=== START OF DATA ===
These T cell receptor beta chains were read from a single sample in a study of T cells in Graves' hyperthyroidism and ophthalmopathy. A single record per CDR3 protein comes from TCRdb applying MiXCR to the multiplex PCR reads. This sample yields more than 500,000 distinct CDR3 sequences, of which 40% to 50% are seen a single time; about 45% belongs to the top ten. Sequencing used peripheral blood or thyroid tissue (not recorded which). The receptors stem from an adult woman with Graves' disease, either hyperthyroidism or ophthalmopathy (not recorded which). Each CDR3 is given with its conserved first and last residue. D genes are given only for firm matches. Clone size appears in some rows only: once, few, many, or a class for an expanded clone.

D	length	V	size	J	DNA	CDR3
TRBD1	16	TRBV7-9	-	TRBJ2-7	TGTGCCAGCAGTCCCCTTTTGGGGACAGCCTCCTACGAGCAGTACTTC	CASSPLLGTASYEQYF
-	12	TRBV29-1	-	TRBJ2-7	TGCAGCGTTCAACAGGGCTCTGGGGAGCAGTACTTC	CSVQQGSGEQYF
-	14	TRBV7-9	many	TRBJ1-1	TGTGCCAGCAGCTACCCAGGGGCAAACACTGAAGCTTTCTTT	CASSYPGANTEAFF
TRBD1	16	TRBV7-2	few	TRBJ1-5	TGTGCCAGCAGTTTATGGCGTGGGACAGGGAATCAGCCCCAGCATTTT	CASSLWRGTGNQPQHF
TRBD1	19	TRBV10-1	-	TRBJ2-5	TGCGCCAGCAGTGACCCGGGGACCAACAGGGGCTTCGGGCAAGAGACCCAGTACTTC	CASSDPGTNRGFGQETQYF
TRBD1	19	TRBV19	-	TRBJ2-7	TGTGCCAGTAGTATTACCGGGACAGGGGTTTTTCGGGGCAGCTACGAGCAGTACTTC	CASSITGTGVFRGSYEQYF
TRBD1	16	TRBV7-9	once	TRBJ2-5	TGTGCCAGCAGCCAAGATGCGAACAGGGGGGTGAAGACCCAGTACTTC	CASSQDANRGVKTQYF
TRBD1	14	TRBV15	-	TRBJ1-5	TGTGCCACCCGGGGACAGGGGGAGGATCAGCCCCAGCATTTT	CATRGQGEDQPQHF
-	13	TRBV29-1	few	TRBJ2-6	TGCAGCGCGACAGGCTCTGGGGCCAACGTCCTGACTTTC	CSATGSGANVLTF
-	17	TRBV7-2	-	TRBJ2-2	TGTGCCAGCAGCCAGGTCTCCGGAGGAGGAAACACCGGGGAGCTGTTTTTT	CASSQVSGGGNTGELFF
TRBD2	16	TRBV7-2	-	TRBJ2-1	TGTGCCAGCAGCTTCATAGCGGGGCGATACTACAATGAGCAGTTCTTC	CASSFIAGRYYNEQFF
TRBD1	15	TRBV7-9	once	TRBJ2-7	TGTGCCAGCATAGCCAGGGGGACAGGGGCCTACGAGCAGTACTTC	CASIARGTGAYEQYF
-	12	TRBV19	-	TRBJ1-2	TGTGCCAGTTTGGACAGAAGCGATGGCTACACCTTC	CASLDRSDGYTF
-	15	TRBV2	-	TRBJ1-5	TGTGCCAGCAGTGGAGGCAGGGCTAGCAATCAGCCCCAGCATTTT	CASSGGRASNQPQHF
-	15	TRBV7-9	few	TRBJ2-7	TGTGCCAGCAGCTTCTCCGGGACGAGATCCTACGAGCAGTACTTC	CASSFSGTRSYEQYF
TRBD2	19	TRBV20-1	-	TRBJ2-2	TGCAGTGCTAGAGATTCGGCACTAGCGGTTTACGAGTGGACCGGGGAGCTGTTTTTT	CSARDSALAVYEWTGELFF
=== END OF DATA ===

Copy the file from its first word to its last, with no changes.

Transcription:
These T cell receptor beta chains were read from a single sample in a study of T cells in Graves' hyperthyroidism and ophthalmopathy. A single record per CDR3 protein comes from TCRdb applying MiXCR to the multiplex PCR reads. This sample yields more than 500,000 distinct CDR3 sequences, of which 40% to 50% are seen a single time; about 45% belongs to the top ten. Sequencing used peripheral blood or thyroid tissue (not recorded which). The receptors stem from an adult woman with Graves' disease, either hyperthyroidism or ophthalmopathy (not recorded which). Each CDR3 is given with its conserved first and last residue. D genes are given only for firm matches. Clone size appears in some rows only: once, few, many, or a class for an expanded clone.

D	length	V	size	J	DNA	CDR3
TRBD1	16	TRBV7-9	-	TRBJ2-7	TGTGCCAGCAGTCCCCTTTTGGGGACAGCCTCCTACGAGCAGTACTTC	CASSPLLGTASYEQYF
-	12	TRBV29-1	-	TRBJ2-7	TGCAGCGTTCAACAGGGCTCTGGGGAGCAGTACTTC	CSVQQGSGEQYF
-	14	TRBV7-9	many	TRBJ1-1	TGTGCCAGCAGCTACCCAGGGGCAAACACTGAAGCTTTCTTT	CASSYPGANTEAFF
TRBD1	16	TRBV7-2	few	TRBJ1-5	TGTGCCAGCAGTTTATGGCGTGGGACAGGGAATCAGCCCCAGCATTTT	CASSLWRGTGNQPQHF
TRBD1	19	TRBV10-1	-	TRBJ2-5	TGCGCCAGCAGTGACCCGGGGACCAACAGGGGCTTCGGGCAAGAGACCCAGTACTTC	CASSDPGTNRGFGQETQYF
TRBD1	19	TRBV19	-	TRBJ2-7	TGTGCCAGTAGTATTACCGGGACAGGGGTTTTTCGGGGCAGCTACGAGCAGTACTTC	CASSITGTGVFRGSYEQYF
TRBD1	16	TRBV7-9	once	TRBJ2-5	TGTGCCAGCAGCCAAGATGCGAACAGGGGGGTGAAGACCCAGTACTTC	CASSQDANRGVKTQYF
TRBD1	14	TRBV15	-	TRBJ1-5	TGTGCCACCCGGGGACAGGGGGAGGATCAGCCCCAGCATTTT	CATRGQGEDQPQHF
-	13	TRBV29-1	few	TRBJ2-6	TGCAGCGCGACAGGCTCTGGGGCCAACGTCCTGACTTTC	CSATGSGANVLTF
-	17	TRBV7-2	-	TRBJ2-2	TGTGCCAGCAGCCAGGTCTCCGGAGGAGGAAACACCGGGGAGCTGTTTTTT	CASSQVSGGGNTGELFF
TRBD2	16	TRBV7-2	-	TRBJ2-1	TGTGCCAGCAGCTTCATAGCGGGGCGATACTACAATGAGCAGTTCTTC	CASSFIAGRYYNEQFF
TRBD1	15	TRBV7-9	once	TRBJ2-7	TGTGCCAGCATAGCCAGGGGGACAGGGGCCTACGAGCAGTACTTC	CASIARGTGAYEQYF
-	12	TRBV19	-	TRBJ1-2	TGTGCCAGTTTGGACAGAAGCGATGGCTACACCTTC	CASLDRSDGYTF
-	15	TRBV2	-	TRBJ1-5	TGTGCCAGCAGTGGAGGCAGGGCTAGCAATCAGCCCCAGCATTTT	CASSGGRASNQPQHF
-	15	TRBV7-9	few	TRBJ2-7	TGTGCCAGCAGCTTCTCCGGGACGAGATCCTACGAGCAGTACTTC	CASSFSGTRSYEQYF
TRBD2	19	TRBV20-1	-	TRBJ2-2	TGCAGTGCTAGAGATTCGGCACTAGCGGTTTACGAGTGGACCGGGGAGCTGTTTTTT	CSARDSALAVYEWTGELFF